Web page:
• F or B in A: Considering the G as an appoggiatura, the chord goes from an enharmonic half-diminished seventh (F A C E = F G B D) to another chord that can be interpreted as a type of augmented sixth, specifically the French sixth (Ellis 2010, pp. 29–32, 211–14). (F A B D = F B D (G-)A).

Vincent D'Indy (1903, p. 117, cited in Nattiez 1990, p. 224), who analyses the chord as on IV after Riemann's transcendent principle (as phrased by Serge Gut (Gut 1981, p. 150): "the most classic succession in the world: Tonic, Subdominant, Dominant" ) and rejects the idea of an added "lowered seventh", eliminates, "all artificial, dissonant notes, arising solely from the melodic motion of the voices, and therefore foreign to the chord," finding that the Tristan chord is "no more than a subdominant in the key of A, collapsed in upon itself melodically, the harmonic progression represented thus:

D'Indy Tristan chord IV6 in IV6-V, (D'Indy 1903, as shown in Nattiez 1990, p. 224

"This is the simplest in the world," just a sophisticated sixth chord.

Célestin Deliège, independently, sees the G as an appoggiatura to A, describing that

in the end only one resolution is acceptable, one that takes the subdominant degree as the root of the chord, which gives us, as far as tonal logic is concerned, the most plausible interpretation ... this interpretation of the chord is confirmed by its subsequent appearances in the Prelude's first period: the IV6 chord remains constant; notes foreign to that chord vary. (Deliège 1979, p. 23)

Nonfunctional analyses

Nonfunctional analyses are based on structure (rather than function), and are characterized as vertical characterizations or linear analyses. Vertical characterizations include interpreting the chord's root as on the

  • seventh degree (VII) (Ward 1970, Sadai 1980), of F minor (E) (Kistler 1879, , Jadassohn 1899, )

Linear analyses include that of Noske (1981, pp. 116–17), and Schenker was the first to analyse the motif entirely through melodic concerns. Schenker and later Mitchell compare the Tristan chord to a dissonant contrapuntal gesture from the E minor fugue of The Well-Tempered Clavier, Book I (cf. Schenker 1925-1930, 2: p. 29).

William Mitchell, from a Schenkerian perspective, does not see the G as an appoggiatura because the melodic line (oboe: G-A-A-B) ascends to B, making the A a passing note. This ascent by minor third is mirrored by the descending line (cello: F-E-D, English horn: D), a descent by minor third, making the D, like A, an appoggiatura. This makes the chord a diminished seventh (G-B-D-F).

Serge Gut (1981, p. 150), argues that, "if one focuses essentially on melodic motion, one sees how its dynamic force creates a sense of an appoggiatura each time, that is, at the beginning of each measure, creating a mood both feverish and tense ... thus in the soprano motif, the G and the A are heard as appoggiaturas, as the F and D in the initial motif." The chord is thus a minor chord with added sixth (D-F-A-B) on the fourth degree (IV), though it is engendered by melodic waves.

Allen Forte (1988, p. 328) first identifies the chord as an atonal set, 4-27 (half-diminished seventh chord), then "elect[s] to place that consideration in a secondary, even tertiary position compared to the most dynamic aspect of the opening music, which is clearly the large-scale ascending motion that develops in the upper voice, in its entirety a linear projection of the Tristan Chord transposed to level three, g′-b′-d″-f″."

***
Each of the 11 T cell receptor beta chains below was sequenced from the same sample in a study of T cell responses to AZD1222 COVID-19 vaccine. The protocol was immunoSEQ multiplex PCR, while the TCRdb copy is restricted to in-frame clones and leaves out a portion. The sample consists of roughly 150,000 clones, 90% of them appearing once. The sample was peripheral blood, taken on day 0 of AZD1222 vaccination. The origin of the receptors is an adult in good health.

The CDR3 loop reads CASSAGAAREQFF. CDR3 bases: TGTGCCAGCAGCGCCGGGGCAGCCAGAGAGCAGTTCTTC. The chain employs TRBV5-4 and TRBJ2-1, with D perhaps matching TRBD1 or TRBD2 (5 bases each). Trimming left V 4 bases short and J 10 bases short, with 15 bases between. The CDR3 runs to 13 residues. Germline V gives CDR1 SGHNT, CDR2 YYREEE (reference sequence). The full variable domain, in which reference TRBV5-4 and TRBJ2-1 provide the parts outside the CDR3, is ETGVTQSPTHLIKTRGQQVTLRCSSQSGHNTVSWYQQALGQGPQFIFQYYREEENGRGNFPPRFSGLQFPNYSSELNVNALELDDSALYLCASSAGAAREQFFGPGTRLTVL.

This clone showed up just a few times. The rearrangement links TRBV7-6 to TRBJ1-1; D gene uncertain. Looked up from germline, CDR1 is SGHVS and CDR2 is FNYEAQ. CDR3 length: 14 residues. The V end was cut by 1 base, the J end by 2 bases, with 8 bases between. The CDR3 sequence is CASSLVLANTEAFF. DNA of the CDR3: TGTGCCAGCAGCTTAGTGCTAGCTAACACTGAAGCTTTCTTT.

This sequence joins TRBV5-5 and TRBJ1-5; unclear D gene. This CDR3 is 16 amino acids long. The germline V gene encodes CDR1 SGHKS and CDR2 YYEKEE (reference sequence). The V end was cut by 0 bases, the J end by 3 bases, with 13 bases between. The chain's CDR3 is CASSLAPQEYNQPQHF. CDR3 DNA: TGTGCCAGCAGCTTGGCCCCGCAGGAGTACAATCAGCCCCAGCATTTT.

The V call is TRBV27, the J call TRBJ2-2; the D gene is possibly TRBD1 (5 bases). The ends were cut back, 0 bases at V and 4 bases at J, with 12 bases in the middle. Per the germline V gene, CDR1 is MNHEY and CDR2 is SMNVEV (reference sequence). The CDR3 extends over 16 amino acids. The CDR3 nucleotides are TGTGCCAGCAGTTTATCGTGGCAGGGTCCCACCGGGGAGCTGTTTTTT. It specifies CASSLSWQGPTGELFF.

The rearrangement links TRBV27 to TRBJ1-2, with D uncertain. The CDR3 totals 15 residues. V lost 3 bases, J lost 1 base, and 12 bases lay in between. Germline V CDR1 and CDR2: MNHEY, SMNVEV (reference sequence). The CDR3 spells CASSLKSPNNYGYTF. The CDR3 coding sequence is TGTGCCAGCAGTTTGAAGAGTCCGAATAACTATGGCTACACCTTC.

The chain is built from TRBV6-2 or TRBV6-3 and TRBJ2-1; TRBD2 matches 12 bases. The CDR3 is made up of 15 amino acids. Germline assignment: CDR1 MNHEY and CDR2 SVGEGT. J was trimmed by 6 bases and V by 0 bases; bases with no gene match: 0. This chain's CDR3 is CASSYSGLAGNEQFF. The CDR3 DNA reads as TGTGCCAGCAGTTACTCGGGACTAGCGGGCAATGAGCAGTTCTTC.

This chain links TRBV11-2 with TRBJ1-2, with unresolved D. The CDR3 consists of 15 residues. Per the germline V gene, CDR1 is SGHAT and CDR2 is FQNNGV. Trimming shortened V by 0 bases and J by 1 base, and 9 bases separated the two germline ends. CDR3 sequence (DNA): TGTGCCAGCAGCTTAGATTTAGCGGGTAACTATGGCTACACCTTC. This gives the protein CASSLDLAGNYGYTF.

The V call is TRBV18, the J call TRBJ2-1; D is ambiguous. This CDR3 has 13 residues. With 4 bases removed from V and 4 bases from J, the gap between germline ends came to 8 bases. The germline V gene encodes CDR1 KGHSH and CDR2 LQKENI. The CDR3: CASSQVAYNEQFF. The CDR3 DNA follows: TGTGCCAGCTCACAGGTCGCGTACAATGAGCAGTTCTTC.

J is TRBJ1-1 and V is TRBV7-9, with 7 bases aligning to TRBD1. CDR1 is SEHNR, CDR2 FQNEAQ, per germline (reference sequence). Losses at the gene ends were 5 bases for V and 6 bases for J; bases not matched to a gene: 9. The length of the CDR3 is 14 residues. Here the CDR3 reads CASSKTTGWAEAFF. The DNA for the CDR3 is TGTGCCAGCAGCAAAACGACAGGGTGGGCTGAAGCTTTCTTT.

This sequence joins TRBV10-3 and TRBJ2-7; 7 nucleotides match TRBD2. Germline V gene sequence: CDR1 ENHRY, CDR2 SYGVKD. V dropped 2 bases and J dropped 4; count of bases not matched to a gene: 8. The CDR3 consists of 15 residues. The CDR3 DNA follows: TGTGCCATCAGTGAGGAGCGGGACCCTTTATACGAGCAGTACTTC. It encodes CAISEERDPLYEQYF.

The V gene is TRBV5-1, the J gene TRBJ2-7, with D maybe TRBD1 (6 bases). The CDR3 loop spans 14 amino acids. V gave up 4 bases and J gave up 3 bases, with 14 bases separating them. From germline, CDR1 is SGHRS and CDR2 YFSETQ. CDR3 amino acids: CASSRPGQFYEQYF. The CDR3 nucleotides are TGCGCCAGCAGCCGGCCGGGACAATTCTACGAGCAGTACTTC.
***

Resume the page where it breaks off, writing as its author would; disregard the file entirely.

Schoenberg describes it as a "wandering chord [vagierender Akkord]... it can come from anywhere" (Schoenberg 1911, p. 284).

Mayrberger's opinion

After summarizing the above analyses Nattiez asserts that the context of the Tristan chord is A minor, and that analyses which say the key is E or E are "wrong". He privileges analyses of the chord as on the second degree (II). He then supplies a Wagner-approved analysis, that of Czech professor Carl Mayrberger (1878),), who "places the chord on the second degree, and interprets the G as an appoggiatura. But above all, Mayrberger considers the attraction between the E and the real bass F to be paramount, and calls the Tristan chord a Zwitterakkord (an ambiguous, hybrid, or possibly bisexual or androgynous, chord), whose F is controlled by the key of A minor, and D by the key of E minor" (Nattiez 1990, ). According to Hans von Wolzogen, Wagner, "with considerable delight believed he had found in this heretofore unknown man from faraway Hungary the theorist he had long been waiting for."

Responses and influences

The chord and the figure surrounding it is well enough known to have been parodied and quoted by a number of later musicians. Arthur Sullivan uses the chord (re-spelling it as an F half-diminished seventh) during a recitative in his operetta H.M.S. Pinafore, and Debussy includes the chord in a setting of the phrase 'je suis triste' in his opera Pelléas et Mélisande. Debussy also jokingly quotes the opening bars of Wagner's opera several times in "Golliwogg's Cakewalk" from his piano suite Children's Corner. Benjamin Britten slyly invokes it at the moment in Albert Herring when Sid and Nancy spike Albert's lemonade and then, when he drinks it, the chord "runs riot through the orchestra and recurs irreverently to accompany his hiccups" (Howard 1969, pp. 57–58). More recently, American composer and humorist Peter Schickele crafted a tango around this same figure, a chamber work for four bassoons entitled Last Tango in Bayreuth.